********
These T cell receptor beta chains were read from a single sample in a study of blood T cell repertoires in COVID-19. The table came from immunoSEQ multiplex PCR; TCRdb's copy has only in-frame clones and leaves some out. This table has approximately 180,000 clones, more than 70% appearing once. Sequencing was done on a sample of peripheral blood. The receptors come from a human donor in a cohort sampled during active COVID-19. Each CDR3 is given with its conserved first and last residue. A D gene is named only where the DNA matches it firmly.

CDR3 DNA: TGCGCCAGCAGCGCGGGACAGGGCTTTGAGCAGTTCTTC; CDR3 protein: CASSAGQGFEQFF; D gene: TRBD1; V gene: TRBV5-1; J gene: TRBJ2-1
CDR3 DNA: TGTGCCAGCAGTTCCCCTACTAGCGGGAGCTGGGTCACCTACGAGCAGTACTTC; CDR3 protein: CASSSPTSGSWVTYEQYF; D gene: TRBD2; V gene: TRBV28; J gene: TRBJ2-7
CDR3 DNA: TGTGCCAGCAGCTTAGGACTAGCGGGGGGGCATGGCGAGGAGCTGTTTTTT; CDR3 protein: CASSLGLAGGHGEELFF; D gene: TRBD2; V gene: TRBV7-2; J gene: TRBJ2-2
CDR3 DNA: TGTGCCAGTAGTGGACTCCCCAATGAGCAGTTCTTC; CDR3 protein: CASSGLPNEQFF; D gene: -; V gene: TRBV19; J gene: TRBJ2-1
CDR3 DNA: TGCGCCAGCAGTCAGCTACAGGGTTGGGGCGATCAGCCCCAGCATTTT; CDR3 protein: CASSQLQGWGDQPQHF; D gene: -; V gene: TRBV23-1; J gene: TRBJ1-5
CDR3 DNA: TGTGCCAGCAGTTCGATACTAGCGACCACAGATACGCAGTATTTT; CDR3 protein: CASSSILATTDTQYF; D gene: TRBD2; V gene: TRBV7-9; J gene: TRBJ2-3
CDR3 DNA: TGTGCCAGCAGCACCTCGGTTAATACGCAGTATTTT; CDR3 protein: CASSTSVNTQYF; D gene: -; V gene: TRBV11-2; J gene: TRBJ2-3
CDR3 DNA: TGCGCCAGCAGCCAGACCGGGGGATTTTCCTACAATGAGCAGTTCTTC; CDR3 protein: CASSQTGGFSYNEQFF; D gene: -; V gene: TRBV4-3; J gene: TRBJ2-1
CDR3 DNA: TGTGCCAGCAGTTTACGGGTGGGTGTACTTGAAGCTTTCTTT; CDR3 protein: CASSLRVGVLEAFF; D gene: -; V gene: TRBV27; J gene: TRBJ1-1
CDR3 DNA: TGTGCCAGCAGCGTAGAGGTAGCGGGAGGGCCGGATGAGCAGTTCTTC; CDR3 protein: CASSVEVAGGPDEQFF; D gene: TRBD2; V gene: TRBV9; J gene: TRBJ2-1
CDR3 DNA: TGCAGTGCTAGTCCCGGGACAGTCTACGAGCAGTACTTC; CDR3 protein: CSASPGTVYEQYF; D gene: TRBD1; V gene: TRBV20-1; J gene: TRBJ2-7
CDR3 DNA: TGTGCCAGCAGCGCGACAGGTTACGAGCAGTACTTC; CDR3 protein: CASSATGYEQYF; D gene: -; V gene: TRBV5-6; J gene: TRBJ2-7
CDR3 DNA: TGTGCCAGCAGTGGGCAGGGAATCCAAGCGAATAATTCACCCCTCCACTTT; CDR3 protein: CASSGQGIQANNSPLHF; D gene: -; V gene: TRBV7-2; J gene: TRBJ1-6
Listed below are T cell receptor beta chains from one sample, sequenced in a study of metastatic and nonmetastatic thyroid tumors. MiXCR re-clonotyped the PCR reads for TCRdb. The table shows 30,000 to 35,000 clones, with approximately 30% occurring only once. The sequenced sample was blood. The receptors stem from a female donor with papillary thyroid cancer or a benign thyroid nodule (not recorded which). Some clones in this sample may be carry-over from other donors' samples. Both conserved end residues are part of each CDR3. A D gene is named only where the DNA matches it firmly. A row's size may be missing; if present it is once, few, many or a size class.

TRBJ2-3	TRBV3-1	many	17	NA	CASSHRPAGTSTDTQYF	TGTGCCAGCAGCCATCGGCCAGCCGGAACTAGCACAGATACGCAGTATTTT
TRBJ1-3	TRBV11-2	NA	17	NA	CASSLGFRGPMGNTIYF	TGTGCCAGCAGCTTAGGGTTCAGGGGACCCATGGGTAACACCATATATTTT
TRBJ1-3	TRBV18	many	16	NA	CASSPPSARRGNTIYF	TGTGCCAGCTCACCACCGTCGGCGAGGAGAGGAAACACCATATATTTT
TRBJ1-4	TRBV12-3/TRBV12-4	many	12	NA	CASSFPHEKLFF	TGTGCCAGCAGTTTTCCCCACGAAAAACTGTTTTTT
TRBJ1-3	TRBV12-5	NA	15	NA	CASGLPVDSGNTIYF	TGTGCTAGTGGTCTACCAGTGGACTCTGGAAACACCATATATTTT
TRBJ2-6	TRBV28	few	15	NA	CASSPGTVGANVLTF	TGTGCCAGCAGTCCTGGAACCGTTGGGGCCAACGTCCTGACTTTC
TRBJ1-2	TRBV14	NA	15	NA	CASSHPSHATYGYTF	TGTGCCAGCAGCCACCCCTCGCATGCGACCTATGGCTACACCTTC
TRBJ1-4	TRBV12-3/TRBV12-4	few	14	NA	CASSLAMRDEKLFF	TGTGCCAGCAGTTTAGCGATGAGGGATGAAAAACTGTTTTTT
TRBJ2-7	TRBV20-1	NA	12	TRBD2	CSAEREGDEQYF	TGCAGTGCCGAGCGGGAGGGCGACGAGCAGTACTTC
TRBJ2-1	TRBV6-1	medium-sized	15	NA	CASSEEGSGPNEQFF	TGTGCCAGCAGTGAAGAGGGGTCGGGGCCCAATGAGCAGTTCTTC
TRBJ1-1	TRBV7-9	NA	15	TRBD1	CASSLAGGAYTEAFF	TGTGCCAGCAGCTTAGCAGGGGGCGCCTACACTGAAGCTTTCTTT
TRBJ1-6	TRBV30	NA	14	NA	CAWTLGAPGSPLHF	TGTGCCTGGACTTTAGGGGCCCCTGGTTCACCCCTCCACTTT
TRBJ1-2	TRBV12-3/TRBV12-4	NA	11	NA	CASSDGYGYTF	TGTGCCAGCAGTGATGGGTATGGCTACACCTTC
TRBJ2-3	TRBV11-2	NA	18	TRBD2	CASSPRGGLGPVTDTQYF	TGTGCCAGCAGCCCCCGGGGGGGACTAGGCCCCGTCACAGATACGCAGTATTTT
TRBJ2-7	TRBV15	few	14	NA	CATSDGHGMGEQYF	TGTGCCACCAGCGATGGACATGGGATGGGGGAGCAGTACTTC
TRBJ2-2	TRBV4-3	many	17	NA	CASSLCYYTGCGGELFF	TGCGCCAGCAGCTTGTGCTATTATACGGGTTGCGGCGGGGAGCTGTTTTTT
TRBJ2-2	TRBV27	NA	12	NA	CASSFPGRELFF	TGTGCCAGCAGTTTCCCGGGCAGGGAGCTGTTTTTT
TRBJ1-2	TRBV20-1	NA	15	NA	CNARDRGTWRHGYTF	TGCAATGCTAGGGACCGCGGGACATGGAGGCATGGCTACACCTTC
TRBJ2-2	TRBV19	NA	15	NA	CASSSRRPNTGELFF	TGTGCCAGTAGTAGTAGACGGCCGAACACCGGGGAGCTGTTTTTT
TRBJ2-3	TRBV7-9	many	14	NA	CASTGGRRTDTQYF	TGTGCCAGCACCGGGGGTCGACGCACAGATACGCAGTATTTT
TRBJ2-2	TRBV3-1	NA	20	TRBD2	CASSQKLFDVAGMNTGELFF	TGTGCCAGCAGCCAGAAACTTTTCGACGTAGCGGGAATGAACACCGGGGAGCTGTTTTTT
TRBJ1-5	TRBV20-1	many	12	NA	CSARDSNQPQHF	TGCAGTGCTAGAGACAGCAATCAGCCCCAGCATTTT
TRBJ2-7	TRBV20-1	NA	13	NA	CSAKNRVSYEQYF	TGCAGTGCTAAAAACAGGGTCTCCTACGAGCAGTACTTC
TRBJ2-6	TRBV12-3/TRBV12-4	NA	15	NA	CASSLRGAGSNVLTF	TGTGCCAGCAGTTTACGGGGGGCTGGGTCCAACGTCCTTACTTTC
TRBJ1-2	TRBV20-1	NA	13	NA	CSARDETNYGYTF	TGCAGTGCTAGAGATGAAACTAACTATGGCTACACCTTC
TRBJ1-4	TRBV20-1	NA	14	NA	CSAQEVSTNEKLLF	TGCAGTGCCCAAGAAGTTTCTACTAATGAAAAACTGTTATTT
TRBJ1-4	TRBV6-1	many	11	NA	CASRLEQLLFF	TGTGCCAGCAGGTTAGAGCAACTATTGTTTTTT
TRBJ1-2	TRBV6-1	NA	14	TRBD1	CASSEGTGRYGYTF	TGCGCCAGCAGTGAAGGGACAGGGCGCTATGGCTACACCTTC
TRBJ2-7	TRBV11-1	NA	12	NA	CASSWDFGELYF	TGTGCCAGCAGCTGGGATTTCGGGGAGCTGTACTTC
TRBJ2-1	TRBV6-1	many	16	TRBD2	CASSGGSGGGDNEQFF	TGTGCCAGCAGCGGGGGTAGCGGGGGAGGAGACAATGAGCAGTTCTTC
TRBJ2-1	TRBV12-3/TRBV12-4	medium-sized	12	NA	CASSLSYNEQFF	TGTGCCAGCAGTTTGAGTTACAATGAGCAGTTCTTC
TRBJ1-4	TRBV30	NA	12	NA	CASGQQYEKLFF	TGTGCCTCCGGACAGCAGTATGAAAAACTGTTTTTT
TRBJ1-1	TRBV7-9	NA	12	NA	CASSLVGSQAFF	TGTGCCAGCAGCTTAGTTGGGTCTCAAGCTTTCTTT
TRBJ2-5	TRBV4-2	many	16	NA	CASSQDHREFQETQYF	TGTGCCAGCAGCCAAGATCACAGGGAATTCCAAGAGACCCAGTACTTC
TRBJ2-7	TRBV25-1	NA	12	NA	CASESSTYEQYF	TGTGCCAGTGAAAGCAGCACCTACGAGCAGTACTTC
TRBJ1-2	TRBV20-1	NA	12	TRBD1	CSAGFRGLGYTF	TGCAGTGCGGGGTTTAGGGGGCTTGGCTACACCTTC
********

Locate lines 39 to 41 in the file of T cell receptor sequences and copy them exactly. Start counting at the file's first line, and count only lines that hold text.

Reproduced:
TRBJ2-6	TRBV12-3/TRBV12-4	NA	15	NA	CASSLRGAGSNVLTF	TGTGCCAGCAGTTTACGGGGGGCTGGGTCCAACGTCCTTACTTTC
TRBJ1-2	TRBV20-1	NA	13	NA	CSARDETNYGYTF	TGCAGTGCTAGAGATGAAACTAACTATGGCTACACCTTC
TRBJ1-4	TRBV20-1	NA	14	NA	CSAQEVSTNEKLLF	TGCAGTGCCCAAGAAGTTTCTACTAATGAAAAACTGTTATTT